`According to him, as we reflect on the progress being made so far, let us also not lose sight of the importance of providing safety nets for children in vulnerable conditions.
“The outbreak of COVID-19 brought with it a chain reaction that caused devastating effects on the long-term development and safety of children worldwide. As a result, families were plunged into poverty and vulnerable conditions, among others.
“Also the households needing to employ various means for survival; this meant children were forced to go into the streets to bring income, exposing them to higher levels of vulnerability compared to adults,’’ he said.
He also noted that countries all over the world had to expand their social protection systems to adequately respond to the crisis, which could reduce the number of children in child labour.
He therefore said that President Mohammadu Buhari’s administration had done a lot in addressing some challenges fueling child labour in Nigeria.
“This include tackling poverty through Social Investment programmes such as Conditional Cash-transfer, Trader moni, N-power, Home Grown School Feeding,’’ he said.
He however commended the National Steering Committee and other stakeholders for putting together the forum for dialogue in the interest of the Nigerian children.
Also, Mrs Vanessa Phala, the ILO Country Director to Nigeria, said that in Nigeria, not less than 15 million children are engaged in child labour, and half of the number are bearing the heavy burden of hazardous work.
“I am pleased to tell you that the International Labour Organisation’s Dutch Government funded ACCEL Africa Project in Nigeria, in collaboration with the ILO’s tripartite partners, has intensified its social protection with a series of interventions in line with the ECOWAS Regional Action Plan.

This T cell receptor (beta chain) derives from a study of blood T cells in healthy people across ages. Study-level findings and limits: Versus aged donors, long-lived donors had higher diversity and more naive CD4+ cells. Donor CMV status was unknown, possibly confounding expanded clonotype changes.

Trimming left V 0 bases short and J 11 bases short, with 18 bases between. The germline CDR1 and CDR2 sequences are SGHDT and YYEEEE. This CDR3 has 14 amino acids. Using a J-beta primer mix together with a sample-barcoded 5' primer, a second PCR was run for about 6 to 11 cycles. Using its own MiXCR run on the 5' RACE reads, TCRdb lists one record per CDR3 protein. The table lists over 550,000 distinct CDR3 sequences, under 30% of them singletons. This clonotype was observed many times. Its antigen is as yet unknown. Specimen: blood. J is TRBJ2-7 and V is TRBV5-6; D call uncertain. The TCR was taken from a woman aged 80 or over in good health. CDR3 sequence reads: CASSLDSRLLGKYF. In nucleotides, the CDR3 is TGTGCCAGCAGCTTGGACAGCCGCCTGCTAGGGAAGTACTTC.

“Others are the Nigeria’s National Action Plan, State Action Plans, and other roadmaps to achieving Sustainable Development Goal Target 8.7- the total elimination of all forms of child labour and forced labour by 2025.
“In addition, over 100 pupils and students have received re-enrolment and school kit support to keep their dreams alive and prepare for a better future,’’ she said.
Phala also noted that these interventions have targeted identified vulnerable children, guardians and parents in focal communities of Ondo, Niger and Osun States, with impacts beyond geographical boundaries.
According to her, to sustain our interventions, governments, social partners, the media, others need to constantly engage children to ensure sustainable policies, and implement legal requirements for the elimination of child labour through monitoring.
“There also need to improve relevant policy frameworks and provide innovative solutions to address poverty which is the root cause of child labour and forced labour.
“We urge employers to honour the right of workers to social protection by constantly remitting the employer’s contribution to health protection, old age benefits, employment injury scheme, and other support systems,’’ she said